In addition, the demographics of HPV-positive cancers are different. “The patients are younger and healthier. They’re not smokers or heavy drinkers,” said Jeremy Richmon, MD, director of the head and neck surgery robotic program and assistant professor of otolaryngology-head and neck surgery at Johns Hopkins University in Baltimore. “They tend to do much better; their tumors respond better to treatment of any kind.”
Explore This IssueApril 2014
Benefits of TORS
Open surgeries were the standard of care in the 1980s, said Dr. Ferris. Then, in the 1990s, chemotherapy and radiation began to replace surgical resection, and the combination remains the standard today. In the early 2000s, a team of researchers at the University of Pennsylvania developed a method for using the daVinci robot to access tumors through the mouth. The key was using a mouth retractor so that surgeons could get three arms into the open mouth, said Gregory Weinstein, MD, co-
director of The Center for Head and Neck Cancer at the University of Pennsylvania. One arm held the camera, and the other two worked as surgeons’ hands. Together with Bert O’Malley, Dr. Weinstein developed a research program, invited surgeons to train with their method, and generated enough data to submit the procedure to the FDA. Approval came in 2009.
Now, with oropharyngeal cancers presenting more often in younger patients with smaller primary tumors and the advent of minimally invasive transoral robotic surgery (TORS), the field has an opportunity to revisit treatment options. “These two things have dovetailed,” said Eric Moore, MD, professor of otolaryngology at the Mayo Clinic in Rochester, Minn. He points out that chemotherapy and radiation became favored over surgery and radiation for all the reasons discussed: difficult surgery, serious morbidity, long hospital stays, and long-term consequences. But now, he said, “TORS allows us to revisit this choice.”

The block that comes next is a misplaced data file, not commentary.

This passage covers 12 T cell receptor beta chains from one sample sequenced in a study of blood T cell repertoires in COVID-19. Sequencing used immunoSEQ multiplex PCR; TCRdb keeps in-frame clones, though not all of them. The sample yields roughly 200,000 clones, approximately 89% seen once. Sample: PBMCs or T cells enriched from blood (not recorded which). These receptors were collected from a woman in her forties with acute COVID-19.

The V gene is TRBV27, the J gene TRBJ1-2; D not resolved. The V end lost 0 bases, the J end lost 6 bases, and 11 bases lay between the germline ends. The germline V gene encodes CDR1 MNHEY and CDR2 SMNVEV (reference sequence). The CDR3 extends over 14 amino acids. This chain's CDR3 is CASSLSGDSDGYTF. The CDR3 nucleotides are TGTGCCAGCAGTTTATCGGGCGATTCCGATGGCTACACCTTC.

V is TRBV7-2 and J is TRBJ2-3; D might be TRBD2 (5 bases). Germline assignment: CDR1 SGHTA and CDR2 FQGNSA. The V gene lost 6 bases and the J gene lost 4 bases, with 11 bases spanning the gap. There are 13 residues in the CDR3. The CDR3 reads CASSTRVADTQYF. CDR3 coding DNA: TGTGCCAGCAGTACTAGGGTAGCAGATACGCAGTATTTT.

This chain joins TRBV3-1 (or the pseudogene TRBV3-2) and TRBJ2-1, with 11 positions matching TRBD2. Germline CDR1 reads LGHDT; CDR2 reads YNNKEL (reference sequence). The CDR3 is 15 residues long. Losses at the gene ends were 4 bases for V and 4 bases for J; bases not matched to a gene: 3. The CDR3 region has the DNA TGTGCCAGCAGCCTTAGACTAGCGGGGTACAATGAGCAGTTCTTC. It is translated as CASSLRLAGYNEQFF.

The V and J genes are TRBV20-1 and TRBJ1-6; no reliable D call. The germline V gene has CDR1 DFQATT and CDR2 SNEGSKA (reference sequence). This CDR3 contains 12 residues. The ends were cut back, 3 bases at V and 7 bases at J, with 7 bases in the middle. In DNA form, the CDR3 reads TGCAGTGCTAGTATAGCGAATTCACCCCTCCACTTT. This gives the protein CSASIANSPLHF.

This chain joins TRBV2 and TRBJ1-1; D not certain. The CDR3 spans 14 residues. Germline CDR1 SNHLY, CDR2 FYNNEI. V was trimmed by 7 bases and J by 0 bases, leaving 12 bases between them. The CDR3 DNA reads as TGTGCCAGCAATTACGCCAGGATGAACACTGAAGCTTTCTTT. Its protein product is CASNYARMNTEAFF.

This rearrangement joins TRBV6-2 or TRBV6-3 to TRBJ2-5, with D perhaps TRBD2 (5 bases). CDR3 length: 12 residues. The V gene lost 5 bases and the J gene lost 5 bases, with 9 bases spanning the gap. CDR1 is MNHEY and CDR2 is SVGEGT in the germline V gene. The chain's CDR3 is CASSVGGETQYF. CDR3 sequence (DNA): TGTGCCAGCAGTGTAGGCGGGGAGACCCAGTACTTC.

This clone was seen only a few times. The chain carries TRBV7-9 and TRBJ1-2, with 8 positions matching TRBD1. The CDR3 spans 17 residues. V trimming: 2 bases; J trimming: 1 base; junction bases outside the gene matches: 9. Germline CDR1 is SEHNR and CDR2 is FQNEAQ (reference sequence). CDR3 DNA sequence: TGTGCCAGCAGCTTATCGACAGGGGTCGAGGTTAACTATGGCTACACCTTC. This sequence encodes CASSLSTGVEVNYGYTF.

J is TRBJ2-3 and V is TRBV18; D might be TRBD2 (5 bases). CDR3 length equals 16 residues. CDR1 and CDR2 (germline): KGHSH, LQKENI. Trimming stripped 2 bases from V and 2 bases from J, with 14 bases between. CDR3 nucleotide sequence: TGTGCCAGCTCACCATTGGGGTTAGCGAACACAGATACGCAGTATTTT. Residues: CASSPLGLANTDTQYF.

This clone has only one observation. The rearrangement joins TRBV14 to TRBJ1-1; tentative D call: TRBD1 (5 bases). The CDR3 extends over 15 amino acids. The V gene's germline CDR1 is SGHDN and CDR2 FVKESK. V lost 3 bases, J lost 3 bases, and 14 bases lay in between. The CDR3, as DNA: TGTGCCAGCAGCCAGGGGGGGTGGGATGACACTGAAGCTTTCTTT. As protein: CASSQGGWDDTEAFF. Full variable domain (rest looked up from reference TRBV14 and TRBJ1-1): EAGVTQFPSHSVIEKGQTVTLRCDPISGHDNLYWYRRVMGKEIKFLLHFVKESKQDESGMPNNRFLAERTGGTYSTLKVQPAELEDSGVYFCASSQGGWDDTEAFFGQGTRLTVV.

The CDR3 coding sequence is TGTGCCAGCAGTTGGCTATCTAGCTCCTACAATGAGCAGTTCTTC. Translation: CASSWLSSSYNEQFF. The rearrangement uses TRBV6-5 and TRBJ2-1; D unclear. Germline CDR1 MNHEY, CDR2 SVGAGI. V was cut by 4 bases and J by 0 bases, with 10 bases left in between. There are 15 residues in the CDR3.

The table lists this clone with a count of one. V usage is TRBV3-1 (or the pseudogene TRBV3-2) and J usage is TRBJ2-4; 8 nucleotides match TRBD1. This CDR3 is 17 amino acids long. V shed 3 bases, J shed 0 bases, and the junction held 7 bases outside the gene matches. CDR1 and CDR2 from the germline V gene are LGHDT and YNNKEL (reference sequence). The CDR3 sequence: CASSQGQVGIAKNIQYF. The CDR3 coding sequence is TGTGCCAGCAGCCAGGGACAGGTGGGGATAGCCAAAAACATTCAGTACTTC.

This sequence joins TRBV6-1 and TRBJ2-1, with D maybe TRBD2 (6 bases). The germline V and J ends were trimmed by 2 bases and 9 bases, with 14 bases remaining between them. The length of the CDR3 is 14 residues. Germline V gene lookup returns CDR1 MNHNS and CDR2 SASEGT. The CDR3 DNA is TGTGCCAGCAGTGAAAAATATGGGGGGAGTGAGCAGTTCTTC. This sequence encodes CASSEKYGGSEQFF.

A recent study, co-authored by Dr. Richmon, provided early data that if surgery is indicated, patients undergoing TORS have shorter hospital stays than those undergoing traditional open surgical procedures. In this nationwide inpatient study comparing TORS to open surgery, researchers looked retrospectively at more than 9,000 surgical operations for oropharyngeal cancer performed from 2008 to 2009, when the TORS procedure was still very new. A scant 116 of these cases used TORS, and yet none of those patients required either a tracheotomy or a gastrostomy tube. Total hospital costs were more than $4,000 less for TORS than non-TORS procedures (Laryngoscope. 2014;124:164-171).